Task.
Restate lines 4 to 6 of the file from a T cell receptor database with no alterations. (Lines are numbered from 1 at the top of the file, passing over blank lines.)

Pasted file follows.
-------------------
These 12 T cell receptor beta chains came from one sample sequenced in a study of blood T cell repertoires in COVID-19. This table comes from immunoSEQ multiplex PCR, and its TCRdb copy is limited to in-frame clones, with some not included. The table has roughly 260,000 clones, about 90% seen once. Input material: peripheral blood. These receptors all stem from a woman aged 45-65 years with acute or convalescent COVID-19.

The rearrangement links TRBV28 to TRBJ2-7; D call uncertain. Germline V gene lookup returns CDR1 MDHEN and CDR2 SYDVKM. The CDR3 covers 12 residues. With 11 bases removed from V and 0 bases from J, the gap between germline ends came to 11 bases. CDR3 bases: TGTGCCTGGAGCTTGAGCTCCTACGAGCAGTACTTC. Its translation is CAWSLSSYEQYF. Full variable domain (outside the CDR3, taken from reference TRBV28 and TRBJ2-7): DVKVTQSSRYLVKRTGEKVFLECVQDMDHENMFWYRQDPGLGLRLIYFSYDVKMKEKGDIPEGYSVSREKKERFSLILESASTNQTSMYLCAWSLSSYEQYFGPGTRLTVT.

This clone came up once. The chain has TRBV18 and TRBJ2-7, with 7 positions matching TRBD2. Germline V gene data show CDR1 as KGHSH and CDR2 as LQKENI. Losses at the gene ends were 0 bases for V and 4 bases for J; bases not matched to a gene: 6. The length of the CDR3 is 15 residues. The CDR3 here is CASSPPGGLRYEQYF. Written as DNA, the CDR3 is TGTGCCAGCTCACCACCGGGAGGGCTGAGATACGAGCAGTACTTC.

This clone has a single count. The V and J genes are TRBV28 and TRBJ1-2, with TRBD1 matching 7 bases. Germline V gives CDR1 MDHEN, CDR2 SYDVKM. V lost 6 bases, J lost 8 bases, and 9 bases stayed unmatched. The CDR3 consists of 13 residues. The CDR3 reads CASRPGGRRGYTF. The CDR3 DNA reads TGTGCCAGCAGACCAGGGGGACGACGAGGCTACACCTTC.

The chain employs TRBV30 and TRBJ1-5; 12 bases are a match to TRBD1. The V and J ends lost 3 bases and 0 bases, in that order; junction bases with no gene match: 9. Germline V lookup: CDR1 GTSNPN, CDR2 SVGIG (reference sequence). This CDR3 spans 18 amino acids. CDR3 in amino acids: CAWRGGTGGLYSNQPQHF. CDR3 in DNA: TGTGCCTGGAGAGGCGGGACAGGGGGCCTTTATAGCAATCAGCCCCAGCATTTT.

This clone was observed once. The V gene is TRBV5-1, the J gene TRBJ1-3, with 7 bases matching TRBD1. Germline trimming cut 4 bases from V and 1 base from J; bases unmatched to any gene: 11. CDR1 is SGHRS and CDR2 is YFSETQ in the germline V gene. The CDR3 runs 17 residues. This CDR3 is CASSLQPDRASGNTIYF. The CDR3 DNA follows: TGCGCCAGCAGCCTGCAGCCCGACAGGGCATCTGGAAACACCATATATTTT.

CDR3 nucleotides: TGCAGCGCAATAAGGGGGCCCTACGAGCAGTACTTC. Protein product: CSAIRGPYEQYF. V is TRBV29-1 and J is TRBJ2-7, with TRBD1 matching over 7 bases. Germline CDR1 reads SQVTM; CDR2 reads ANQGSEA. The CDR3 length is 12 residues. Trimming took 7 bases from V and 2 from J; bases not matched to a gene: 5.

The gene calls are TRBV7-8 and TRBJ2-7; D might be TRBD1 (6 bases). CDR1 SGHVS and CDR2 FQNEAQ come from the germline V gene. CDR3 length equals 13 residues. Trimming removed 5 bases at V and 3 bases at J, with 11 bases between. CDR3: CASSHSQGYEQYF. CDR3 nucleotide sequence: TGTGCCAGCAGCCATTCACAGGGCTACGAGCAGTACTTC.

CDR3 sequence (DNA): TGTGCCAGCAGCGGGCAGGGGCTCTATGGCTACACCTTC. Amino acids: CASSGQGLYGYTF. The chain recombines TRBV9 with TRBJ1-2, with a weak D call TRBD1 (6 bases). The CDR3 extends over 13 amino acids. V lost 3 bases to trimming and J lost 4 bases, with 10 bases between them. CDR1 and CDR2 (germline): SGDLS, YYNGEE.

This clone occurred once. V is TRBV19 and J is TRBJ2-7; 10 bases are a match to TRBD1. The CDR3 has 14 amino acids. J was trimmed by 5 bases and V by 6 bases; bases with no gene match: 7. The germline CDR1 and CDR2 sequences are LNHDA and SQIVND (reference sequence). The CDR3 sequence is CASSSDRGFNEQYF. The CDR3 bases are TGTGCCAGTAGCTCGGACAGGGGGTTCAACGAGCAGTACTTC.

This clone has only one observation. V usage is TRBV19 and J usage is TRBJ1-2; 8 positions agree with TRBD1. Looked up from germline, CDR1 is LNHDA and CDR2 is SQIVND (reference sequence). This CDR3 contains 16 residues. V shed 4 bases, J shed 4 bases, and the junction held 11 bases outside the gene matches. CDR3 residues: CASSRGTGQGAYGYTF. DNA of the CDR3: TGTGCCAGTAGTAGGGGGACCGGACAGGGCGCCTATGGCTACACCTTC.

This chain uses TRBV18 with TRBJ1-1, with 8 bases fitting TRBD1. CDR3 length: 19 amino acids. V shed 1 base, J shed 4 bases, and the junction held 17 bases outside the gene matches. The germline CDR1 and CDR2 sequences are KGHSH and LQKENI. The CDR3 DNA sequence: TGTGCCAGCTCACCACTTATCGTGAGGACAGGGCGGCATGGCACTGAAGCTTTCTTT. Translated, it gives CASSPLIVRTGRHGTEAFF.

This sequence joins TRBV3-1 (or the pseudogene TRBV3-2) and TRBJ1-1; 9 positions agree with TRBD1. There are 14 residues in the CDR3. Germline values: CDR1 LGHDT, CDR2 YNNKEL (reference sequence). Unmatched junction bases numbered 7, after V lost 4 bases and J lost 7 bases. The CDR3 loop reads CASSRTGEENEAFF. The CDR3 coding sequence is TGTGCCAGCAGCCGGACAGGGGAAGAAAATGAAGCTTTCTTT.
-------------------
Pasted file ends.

This clone has a single count. The V and J genes are TRBV28 and TRBJ1-2, with TRBD1 matching 7 bases. Germline V gives CDR1 MDHEN, CDR2 SYDVKM. V lost 6 bases, J lost 8 bases, and 9 bases stayed unmatched. The CDR3 consists of 13 residues. The CDR3 reads CASRPGGRRGYTF. The CDR3 DNA reads TGTGCCAGCAGACCAGGGGGACGACGAGGCTACACCTTC.

The chain employs TRBV30 and TRBJ1-5; 12 bases are a match to TRBD1. The V and J ends lost 3 bases and 0 bases, in that order; junction bases with no gene match: 9. Germline V lookup: CDR1 GTSNPN, CDR2 SVGIG (reference sequence). This CDR3 spans 18 amino acids. CDR3 in amino acids: CAWRGGTGGLYSNQPQHF. CDR3 in DNA: TGTGCCTGGAGAGGCGGGACAGGGGGCCTTTATAGCAATCAGCCCCAGCATTTT.

This clone was observed once. The V gene is TRBV5-1, the J gene TRBJ1-3, with 7 bases matching TRBD1. Germline trimming cut 4 bases from V and 1 base from J; bases unmatched to any gene: 11. CDR1 is SGHRS and CDR2 is YFSETQ in the germline V gene. The CDR3 runs 17 residues. This CDR3 is CASSLQPDRASGNTIYF. The CDR3 DNA follows: TGCGCCAGCAGCCTGCAGCCCGACAGGGCATCTGGAAACACCATATATTTT.